Wednesday, December 22, 2010

dwelling in despair

"We don't have to dwell in despair," she said. "We get one life, that we know of, and do we want to dwell in despair, or do we want to laugh and create and love and carry on?"

I'm sorry. I don't speak this language. And I'm not sure I can learn it either.

It's not what I was taught at all.

I was taught that we do have to dwell in despair. That the problem is that people don't take the despair seriously enough. That if we don't immerse in it, no one will remember it. And then where would we be? According to this argument, articulated best by Mrs Tzaddik (not the tzaddik himself, who would never have put it this way) — according to this argument, it all boils down to two words, and you can guess what they are:

1) Holocaust
2) Responsibility
3) Holocaust

Actually, there's also:

4) Inquisition, Spanish

which is tied to the

5) Reconquista and the
6) Expulsion and
7) Holocaust ...

Ah, you see what happens? The words start just rolling off the tongue, and there's this snowball effect — the despair doesn't diminish. No. It accumulates. The more you think, the more there is of it.

The tzaddik put it differently. Of course he would.

There are fragments of lives cut short out there — fragments that have been dispersed throughout the globe. And it is our job to bring those fragments back. Piece them together. And send them off to where they need to be. This is, after all, what the Shekhinah is after as well, is it not?

He wasn't about keeping all those shards themselves. No. He knew that someone out there wanted them back. This is the kind of Collector that he was.

Collect the fragments.
Piece the bits together.
Discover their history.
Find their rightful place.
Return them.

All those bits of junk! Every bit of junk — that was his task. Piece by piece, putting the world aright.

So, yeah, it was dwelling in despair. He'd piece the fragments together. And she'd drive home the despair.

"Lest we forget!" she would say. "Lest the world forget." All the wrongdoings of planet earth were hers to remember, remind others — and teach them to change their ways. And that if each person did his part ... But it begins with immersing in despair.

It wasn't personal, really. Or maybe it's all personal.

Dwelling in despair was just something that had to be done. And so they did it, and did it right. They created a Dwelling of Despair. A museum to bring all the bits and pieces together. Not a Holocaust Museum. No, not that at all. For the Holocaust itself is only another set of fragments — but there's so much more than that.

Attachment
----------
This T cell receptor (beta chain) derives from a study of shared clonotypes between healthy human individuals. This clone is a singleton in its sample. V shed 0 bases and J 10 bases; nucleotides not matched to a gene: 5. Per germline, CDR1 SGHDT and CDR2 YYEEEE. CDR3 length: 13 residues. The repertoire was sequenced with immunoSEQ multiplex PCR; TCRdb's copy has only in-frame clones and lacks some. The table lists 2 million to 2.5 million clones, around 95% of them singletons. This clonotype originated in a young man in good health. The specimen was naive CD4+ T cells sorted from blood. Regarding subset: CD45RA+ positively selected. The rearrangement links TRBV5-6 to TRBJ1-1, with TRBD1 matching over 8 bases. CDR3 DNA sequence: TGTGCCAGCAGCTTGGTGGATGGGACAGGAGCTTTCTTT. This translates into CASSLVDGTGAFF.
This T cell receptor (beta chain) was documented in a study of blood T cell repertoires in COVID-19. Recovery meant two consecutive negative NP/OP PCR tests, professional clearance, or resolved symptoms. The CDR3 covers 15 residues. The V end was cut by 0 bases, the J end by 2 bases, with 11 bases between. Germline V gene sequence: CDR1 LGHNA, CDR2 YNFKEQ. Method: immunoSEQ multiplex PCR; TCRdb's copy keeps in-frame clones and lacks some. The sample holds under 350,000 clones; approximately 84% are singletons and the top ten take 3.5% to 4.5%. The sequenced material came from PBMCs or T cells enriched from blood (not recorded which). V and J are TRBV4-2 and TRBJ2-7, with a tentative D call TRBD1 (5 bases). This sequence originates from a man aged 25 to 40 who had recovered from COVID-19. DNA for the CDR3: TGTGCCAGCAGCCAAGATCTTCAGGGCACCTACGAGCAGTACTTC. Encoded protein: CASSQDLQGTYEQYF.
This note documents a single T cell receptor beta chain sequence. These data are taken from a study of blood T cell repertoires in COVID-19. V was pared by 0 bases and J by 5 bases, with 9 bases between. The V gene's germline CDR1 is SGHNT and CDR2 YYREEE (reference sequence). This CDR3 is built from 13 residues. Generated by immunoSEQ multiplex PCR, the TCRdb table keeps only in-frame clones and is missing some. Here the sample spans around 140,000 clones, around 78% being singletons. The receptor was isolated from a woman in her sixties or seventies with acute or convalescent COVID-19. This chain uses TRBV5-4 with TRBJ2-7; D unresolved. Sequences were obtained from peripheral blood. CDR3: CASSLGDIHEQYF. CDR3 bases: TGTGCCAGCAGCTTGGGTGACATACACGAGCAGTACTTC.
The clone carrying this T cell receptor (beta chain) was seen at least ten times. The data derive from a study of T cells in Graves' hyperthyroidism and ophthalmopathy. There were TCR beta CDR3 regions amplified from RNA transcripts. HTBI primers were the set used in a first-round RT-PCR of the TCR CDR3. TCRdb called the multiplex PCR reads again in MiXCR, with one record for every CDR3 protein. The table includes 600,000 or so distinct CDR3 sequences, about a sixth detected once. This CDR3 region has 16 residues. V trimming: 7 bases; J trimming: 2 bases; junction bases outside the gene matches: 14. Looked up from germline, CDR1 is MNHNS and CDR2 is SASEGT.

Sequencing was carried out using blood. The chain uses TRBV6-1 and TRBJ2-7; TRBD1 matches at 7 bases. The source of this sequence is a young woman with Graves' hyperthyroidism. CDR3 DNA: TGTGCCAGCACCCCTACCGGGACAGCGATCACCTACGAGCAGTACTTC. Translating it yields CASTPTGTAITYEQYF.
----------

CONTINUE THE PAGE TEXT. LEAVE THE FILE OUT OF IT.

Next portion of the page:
So. I was raised in such a way that the point was not to laugh and love and carry on. The point was to collect the fragments and help put them back together. And ship them back wherever it was that they belong.

Think of it like working at the Post Office. There's always more. And your work is never done. Not a bad thing. Not a bad thing at all.


  1. dwelling by any other name is . . .

  2. After sitting with this one for several weeks, I'm just going to have to give up and ask:

    Which part of believing you can do some good by collecting the bits and pieces of junk, putting them back together, learning their stories, and returning them is not optimism of the most profound kind?

    And which part of devoting yourself to teaching malleable young minds some of the most complex and important subjects out there, despite all the bureaucratic unpleasantries and pedagogical conundrums, is not optimism?

  3. Oo, Erin's gotcha. Eagerly awaiting the answer to that one.

  4. Ah, the teaching of malleable young minds! One of the great pleasures of life ... right up until you read their papers. Not all, of course. But it's those papers that send me spiraling down into despair more than any other aspect of my own personal experience. Even the bureaucracy pales in the face of poorly written papers...

  5. I'm with you on that. My version of it is trying to make sense of the writing I see in the corporate world, where many brilliant people who are wildly successful in their areas are disastrous with the written word. I'm not talking about typos and punctuation mistakes or even those grammatical details that confuse many people--I'm talking about sentences that are so inside-out and backwards that their meanings cannot be divined with any amount of effort. I realize that writing is not everybody's gift, but it's astonishing to me how few people have even basic competency.

  6. Student (to prof): When I go to work at IBM they won't give a shit how I write.

    IBM Rep (to same prof): Can't you get these students to learn to write a decent sentence? Our documentation is incomprehensible.